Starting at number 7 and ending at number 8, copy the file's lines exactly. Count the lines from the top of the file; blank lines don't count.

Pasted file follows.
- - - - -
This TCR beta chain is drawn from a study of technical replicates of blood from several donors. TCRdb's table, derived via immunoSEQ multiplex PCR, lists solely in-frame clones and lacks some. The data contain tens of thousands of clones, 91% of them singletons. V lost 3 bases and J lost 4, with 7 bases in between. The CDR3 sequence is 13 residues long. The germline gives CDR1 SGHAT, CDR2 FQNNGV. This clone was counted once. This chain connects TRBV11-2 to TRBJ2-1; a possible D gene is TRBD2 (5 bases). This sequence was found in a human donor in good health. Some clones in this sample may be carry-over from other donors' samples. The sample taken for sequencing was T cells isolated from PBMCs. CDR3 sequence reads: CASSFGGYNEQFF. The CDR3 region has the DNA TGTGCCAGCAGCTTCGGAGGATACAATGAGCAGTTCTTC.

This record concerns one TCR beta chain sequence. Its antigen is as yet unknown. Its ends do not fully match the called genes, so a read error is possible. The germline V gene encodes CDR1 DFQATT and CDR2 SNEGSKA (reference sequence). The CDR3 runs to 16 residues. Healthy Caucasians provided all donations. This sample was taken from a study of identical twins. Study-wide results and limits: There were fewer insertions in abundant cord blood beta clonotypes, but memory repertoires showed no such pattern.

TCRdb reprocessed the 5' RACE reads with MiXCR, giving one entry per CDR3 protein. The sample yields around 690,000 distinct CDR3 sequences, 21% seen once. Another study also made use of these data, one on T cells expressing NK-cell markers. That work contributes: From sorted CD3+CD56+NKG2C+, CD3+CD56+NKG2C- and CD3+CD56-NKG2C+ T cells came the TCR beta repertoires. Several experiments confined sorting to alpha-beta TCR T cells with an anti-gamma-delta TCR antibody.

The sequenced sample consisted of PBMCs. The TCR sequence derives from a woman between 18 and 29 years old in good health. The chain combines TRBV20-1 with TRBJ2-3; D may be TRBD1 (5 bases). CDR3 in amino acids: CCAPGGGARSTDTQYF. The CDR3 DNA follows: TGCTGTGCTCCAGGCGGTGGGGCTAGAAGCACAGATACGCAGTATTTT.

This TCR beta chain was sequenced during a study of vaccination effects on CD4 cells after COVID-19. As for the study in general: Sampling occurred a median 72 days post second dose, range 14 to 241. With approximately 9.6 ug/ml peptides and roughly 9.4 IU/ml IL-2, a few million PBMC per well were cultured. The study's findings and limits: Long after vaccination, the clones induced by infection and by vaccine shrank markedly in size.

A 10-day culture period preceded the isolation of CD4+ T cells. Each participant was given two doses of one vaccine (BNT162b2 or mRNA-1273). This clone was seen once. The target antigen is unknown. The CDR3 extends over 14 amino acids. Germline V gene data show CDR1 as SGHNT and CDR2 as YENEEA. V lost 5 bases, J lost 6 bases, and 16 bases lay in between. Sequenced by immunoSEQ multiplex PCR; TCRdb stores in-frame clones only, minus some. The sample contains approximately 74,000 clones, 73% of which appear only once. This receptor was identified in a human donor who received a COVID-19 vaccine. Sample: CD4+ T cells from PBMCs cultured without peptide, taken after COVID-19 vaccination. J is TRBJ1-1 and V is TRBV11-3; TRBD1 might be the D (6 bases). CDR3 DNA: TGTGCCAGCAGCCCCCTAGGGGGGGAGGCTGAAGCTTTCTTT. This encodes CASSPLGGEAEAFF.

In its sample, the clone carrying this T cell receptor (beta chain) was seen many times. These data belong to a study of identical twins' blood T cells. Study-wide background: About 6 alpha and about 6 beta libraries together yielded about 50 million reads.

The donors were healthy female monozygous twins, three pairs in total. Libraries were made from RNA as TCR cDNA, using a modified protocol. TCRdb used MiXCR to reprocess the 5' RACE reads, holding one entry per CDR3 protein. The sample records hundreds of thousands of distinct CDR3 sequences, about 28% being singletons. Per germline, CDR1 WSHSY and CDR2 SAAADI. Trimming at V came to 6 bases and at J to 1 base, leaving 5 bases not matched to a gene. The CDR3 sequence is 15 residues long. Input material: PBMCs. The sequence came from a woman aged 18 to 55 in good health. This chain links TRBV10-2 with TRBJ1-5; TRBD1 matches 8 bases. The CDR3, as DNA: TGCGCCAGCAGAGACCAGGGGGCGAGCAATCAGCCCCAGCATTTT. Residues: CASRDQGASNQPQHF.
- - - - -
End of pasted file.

In its sample, the clone carrying this T cell receptor (beta chain) was seen many times. These data belong to a study of identical twins' blood T cells. Study-wide background: About 6 alpha and about 6 beta libraries together yielded about 50 million reads.

The donors were healthy female monozygous twins, three pairs in total. Libraries were made from RNA as TCR cDNA, using a modified protocol. TCRdb used MiXCR to reprocess the 5' RACE reads, holding one entry per CDR3 protein. The sample records hundreds of thousands of distinct CDR3 sequences, about 28% being singletons. Per germline, CDR1 WSHSY and CDR2 SAAADI. Trimming at V came to 6 bases and at J to 1 base, leaving 5 bases not matched to a gene. The CDR3 sequence is 15 residues long. Input material: PBMCs. The sequence came from a woman aged 18 to 55 in good health. This chain links TRBV10-2 with TRBJ1-5; TRBD1 matches 8 bases. The CDR3, as DNA: TGCGCCAGCAGAGACCAGGGGGCGAGCAATCAGCCCCAGCATTTT. Residues: CASRDQGASNQPQHF.